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Why Does the First Picture of a Black Hole Look Like a SpaghettiO?

There's some trippy science behind the curious look of the first-ever direct observation of a black hole, released on Wednesday.

by Matthew Gault
Apr 10 2019, 5:49pm

Image: EHT. 

Our galaxy, the Milky Way, is circling the cosmic drain. A vast and inescapable void pulses at its center, devouring all energy and matter in its path—a black hole.

Astronomers believe that nearly every galaxy circles these voids, in fact, but nobody has ever seen one until today. On Wednesday, an international team of scientists revealed the first-ever image of a supermassive black hole in action. It has the same mass as 6.5 billion Suns, and is located in the Messier 87 galaxy 55 million light years from Earth.

The image is strange and beautiful, but why does it look like a SpaghettiO?

The first thing to understand is that the image we saw today, while being the first direct observation of a black hole, is not a photo of the kind Earthlings are familiar with. The Event Horizon Telescope project—a globe-spanning effort that basically turned the whole Earth into one giant radio receiver—looked to the stars and captured radio data to construct an image of the Messier 87 black hole.

What scientists actually recorded is what they call the black hole’s “shadow.” See, the supermassive black hole is so dense that it warps space and time around it, consuming nearby light. Since a black hole is basically the absence of light, it’s impossible to see through traditional means.

However, an “event horizon” surrounds every black hole—the point beyond which no light escapes the black hole’s maw. Outside the event horizon is a ring of matter called the “accretion disk” that forms a superhot swirl of chaotic matter and energy that’s destined to either slip into the black hole, or be ejected into space.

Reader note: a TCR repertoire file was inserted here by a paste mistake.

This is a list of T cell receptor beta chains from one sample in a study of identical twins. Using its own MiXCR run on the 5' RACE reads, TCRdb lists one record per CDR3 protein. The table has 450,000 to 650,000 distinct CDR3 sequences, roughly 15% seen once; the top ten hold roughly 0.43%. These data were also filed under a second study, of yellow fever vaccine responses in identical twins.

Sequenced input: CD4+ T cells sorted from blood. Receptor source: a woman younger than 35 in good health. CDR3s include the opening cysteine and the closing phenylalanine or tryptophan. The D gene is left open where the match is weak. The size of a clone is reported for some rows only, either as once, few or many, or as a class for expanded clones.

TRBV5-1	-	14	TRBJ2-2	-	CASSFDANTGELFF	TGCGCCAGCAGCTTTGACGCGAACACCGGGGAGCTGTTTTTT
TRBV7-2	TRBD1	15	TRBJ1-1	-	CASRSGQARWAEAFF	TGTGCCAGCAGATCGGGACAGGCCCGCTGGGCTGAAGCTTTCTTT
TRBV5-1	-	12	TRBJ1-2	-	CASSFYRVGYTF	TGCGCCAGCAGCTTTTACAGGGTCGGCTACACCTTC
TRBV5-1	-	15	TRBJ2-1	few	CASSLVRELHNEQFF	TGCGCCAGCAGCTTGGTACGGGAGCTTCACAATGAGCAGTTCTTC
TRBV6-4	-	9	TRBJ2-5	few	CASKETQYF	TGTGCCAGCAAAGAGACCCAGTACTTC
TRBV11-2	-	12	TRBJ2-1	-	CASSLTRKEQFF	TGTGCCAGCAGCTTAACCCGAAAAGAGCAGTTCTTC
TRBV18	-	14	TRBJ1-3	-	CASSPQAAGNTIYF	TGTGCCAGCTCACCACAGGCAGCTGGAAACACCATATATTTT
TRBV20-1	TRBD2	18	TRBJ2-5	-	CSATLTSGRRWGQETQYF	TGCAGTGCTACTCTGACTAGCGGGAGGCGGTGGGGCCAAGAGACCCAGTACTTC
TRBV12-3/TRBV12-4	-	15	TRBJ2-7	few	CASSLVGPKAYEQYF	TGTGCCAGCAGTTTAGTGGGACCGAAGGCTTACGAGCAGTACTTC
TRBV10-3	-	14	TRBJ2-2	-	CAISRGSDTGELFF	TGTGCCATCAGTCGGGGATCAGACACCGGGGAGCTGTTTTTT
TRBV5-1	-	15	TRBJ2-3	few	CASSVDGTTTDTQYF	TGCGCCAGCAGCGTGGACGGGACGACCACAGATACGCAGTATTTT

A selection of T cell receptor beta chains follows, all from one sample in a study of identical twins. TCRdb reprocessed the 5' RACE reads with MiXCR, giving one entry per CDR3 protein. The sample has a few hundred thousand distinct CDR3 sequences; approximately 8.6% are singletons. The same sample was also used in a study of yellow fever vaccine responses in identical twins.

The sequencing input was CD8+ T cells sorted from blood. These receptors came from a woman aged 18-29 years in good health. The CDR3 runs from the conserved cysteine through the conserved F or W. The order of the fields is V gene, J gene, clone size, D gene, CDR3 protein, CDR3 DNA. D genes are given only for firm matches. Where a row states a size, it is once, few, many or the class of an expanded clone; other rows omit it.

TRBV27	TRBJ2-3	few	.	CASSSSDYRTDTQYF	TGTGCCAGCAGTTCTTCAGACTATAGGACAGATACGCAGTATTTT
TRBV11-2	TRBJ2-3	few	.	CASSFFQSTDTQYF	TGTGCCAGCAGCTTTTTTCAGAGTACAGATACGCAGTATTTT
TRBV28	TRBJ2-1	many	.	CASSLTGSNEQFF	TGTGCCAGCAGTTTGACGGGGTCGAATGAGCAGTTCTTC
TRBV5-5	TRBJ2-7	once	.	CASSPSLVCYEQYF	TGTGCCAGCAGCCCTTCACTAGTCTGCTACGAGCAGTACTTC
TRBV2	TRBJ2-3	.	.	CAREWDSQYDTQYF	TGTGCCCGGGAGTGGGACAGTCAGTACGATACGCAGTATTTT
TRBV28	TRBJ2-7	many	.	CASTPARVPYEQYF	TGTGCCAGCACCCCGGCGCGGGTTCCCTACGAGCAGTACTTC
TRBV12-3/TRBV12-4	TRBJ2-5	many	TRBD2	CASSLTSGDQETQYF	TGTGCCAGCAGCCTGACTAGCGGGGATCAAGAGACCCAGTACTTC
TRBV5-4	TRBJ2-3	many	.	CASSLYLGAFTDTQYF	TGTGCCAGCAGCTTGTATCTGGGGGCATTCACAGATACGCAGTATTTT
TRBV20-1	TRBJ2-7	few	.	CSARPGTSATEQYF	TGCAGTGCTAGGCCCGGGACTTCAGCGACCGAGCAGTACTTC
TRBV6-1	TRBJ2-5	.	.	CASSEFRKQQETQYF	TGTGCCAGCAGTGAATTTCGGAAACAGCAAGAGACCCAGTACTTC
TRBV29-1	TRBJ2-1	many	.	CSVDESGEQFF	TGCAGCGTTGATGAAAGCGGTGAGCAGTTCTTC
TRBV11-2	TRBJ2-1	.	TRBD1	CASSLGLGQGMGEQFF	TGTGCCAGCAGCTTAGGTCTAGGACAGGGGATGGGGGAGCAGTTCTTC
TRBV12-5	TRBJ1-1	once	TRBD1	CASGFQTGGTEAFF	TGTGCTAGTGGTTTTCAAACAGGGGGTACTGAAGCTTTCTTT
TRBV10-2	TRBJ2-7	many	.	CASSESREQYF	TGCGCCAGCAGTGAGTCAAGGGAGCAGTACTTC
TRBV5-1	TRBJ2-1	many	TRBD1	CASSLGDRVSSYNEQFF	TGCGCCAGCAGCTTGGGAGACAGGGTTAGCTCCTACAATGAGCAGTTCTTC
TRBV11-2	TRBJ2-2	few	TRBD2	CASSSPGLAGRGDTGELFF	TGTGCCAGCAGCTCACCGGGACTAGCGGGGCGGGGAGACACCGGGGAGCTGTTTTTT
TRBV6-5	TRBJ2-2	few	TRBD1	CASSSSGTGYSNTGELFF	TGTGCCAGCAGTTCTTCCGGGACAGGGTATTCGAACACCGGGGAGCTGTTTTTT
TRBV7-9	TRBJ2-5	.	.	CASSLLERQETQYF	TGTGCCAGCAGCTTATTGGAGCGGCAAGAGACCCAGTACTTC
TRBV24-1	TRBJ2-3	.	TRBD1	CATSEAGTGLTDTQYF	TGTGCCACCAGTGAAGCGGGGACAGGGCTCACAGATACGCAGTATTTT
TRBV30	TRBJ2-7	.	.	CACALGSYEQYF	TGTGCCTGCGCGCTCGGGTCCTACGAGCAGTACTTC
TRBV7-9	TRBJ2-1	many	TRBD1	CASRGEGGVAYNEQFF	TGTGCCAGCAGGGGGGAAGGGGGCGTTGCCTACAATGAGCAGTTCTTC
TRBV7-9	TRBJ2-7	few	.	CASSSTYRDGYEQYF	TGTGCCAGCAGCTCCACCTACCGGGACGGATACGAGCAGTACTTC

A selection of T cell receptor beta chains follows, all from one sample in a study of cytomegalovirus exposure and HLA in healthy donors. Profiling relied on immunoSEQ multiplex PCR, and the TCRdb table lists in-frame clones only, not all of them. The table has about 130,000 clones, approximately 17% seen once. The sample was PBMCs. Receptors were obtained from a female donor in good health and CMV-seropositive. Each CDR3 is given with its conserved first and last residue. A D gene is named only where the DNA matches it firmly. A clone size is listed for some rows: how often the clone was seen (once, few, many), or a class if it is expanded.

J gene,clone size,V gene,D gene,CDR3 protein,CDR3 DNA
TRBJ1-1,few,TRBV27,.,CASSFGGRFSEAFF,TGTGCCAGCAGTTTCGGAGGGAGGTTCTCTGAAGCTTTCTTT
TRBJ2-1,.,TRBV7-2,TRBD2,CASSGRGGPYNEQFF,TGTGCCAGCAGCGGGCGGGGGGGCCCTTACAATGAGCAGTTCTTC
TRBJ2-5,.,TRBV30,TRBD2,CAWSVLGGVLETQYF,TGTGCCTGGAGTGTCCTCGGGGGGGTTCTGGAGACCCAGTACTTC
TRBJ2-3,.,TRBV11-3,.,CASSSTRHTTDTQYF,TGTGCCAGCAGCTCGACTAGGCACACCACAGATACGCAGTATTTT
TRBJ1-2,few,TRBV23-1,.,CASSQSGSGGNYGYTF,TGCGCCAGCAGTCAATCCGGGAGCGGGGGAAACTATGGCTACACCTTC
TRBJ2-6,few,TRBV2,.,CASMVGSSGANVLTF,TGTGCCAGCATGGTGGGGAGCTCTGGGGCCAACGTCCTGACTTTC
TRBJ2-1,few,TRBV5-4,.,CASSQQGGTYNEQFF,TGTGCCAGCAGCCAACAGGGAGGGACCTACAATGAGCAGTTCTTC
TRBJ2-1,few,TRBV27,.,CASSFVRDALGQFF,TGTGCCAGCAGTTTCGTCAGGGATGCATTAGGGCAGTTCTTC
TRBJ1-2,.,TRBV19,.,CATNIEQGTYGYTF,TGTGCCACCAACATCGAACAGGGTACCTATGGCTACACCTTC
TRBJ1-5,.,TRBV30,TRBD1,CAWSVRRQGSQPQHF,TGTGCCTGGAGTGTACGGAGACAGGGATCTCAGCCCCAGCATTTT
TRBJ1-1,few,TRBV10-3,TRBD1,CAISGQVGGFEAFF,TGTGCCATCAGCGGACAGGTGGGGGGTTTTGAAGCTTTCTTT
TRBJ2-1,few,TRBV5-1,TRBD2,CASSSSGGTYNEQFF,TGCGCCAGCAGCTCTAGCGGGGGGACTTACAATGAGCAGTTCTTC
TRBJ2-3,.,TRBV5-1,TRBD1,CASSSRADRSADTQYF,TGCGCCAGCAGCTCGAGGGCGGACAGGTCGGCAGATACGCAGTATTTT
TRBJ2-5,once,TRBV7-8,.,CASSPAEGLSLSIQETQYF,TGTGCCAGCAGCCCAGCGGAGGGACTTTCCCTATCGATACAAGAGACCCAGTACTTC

Within the accretion disk, photons—particles of light with no mass—swirl around the edges of the black hole, which is, again, a void that emits no light. It’s this ring-like “shadow” that the EHT captured.

"If immersed in a bright region, like a disc of glowing gas, we expect a black hole to create a dark region similar to a shadow—something predicted by Einstein’s general relativity that we’ve never seen before,” Heino Falcke, chair of the Event Horizon Telescope Science Council, said in a press release. “This shadow, caused by the gravitational bending and capture of light by the event horizon, reveals a lot about the nature of these fascinating objects and allowed us to measure the enormous mass of M87’s black hole.

So, we are not really seeing the black hole itself, but rather the distortion of spacetime the black hole leaves in its wake—which is still amazing, considering it’s the first direct observation of a phenomenon theorized by Albert Einstein a century ago.

“Not simulation or conjecture, but chaotic photons surrounding an unimaginable void,” the NSF said in a video explaining the phenomenon.

Even 55 million light years away, traces from the doomed photons found their way to earth.

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